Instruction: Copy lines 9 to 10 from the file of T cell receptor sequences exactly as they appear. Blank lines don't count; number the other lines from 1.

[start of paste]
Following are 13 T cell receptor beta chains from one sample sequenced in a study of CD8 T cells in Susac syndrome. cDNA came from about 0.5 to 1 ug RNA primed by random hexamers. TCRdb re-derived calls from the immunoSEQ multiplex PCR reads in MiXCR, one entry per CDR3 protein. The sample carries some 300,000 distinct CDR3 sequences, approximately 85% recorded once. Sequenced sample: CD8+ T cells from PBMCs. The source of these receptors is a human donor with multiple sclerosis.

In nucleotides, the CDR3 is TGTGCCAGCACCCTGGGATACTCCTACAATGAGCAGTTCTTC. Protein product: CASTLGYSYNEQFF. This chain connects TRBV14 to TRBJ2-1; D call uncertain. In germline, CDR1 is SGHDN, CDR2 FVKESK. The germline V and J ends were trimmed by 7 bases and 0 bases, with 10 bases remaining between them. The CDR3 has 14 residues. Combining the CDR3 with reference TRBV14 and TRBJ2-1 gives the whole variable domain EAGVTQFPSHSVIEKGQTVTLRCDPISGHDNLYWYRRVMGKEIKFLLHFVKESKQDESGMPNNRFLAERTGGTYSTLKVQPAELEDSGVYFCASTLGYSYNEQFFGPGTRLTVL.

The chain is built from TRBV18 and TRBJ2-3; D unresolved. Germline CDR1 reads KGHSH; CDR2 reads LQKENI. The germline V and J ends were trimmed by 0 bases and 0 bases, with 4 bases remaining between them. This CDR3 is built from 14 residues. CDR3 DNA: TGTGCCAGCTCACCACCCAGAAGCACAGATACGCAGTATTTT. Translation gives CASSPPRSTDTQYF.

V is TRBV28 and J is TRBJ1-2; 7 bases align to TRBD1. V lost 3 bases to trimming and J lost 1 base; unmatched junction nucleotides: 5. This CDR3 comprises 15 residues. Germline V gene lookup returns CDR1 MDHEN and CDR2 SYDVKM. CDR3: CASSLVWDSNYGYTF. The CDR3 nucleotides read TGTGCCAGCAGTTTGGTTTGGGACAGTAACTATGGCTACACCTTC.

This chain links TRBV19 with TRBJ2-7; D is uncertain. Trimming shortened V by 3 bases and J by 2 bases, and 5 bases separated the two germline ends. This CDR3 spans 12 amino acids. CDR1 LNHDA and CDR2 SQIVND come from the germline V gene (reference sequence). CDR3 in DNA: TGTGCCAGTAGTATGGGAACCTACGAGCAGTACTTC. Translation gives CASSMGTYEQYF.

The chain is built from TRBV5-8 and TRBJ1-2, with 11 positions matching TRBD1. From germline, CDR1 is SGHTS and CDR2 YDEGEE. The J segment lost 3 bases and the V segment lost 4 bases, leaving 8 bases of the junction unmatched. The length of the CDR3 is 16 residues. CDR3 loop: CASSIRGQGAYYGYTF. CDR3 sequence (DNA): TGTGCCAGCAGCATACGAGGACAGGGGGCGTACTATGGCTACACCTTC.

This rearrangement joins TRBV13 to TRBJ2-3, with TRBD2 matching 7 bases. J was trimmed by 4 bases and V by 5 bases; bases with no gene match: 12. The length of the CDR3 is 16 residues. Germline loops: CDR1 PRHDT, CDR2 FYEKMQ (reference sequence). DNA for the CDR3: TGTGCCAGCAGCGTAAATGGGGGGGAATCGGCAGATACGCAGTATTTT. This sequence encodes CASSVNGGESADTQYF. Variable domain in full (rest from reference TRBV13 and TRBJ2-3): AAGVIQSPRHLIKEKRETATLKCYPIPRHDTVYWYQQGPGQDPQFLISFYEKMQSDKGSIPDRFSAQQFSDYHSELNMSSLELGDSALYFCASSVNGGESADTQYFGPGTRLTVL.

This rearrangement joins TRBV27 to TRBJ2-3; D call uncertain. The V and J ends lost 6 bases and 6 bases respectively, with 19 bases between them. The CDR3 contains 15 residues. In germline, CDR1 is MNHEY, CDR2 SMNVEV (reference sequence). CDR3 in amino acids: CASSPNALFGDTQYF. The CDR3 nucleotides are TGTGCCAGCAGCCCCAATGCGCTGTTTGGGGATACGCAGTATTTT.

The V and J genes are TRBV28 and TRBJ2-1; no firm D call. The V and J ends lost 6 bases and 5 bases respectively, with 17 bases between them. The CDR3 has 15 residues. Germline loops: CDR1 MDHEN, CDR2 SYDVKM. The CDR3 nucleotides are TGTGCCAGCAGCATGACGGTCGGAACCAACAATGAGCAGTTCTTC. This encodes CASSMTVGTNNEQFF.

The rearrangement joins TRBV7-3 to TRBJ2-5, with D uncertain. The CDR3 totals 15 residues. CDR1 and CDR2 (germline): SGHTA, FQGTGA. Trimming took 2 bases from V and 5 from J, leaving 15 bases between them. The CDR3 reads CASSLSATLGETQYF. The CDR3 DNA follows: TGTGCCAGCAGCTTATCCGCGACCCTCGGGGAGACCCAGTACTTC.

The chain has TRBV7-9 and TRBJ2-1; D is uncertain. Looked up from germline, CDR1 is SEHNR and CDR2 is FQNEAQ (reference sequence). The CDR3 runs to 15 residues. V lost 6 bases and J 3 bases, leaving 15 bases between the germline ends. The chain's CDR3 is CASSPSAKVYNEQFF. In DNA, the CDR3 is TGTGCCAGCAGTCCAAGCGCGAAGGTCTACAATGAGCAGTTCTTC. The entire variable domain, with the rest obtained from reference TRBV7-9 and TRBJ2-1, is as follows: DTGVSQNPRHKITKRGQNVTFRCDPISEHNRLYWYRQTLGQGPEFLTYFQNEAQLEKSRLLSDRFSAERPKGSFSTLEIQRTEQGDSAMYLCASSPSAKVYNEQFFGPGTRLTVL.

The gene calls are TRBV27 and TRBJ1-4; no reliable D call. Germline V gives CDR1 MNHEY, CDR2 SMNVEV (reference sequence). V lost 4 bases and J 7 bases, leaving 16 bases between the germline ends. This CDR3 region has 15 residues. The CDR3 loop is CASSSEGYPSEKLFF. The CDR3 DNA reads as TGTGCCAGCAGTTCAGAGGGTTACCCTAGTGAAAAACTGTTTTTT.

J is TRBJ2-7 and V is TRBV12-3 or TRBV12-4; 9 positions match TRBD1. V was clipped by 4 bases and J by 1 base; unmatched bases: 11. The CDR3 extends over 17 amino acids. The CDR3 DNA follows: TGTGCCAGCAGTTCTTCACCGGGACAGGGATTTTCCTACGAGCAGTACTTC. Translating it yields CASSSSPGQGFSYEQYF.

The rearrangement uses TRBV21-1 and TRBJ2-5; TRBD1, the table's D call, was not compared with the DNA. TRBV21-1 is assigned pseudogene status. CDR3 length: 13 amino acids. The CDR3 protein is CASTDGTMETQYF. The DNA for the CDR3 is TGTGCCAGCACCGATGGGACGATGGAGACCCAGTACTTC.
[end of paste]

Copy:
The V and J genes are TRBV28 and TRBJ2-1; no firm D call. The V and J ends lost 6 bases and 5 bases respectively, with 17 bases between them. The CDR3 has 15 residues. Germline loops: CDR1 MDHEN, CDR2 SYDVKM. The CDR3 nucleotides are TGTGCCAGCAGCATGACGGTCGGAACCAACAATGAGCAGTTCTTC. This encodes CASSMTVGTNNEQFF.

The rearrangement joins TRBV7-3 to TRBJ2-5, with D uncertain. The CDR3 totals 15 residues. CDR1 and CDR2 (germline): SGHTA, FQGTGA. Trimming took 2 bases from V and 5 from J, leaving 15 bases between them. The CDR3 reads CASSLSATLGETQYF. The CDR3 DNA follows: TGTGCCAGCAGCTTATCCGCGACCCTCGGGGAGACCCAGTACTTC.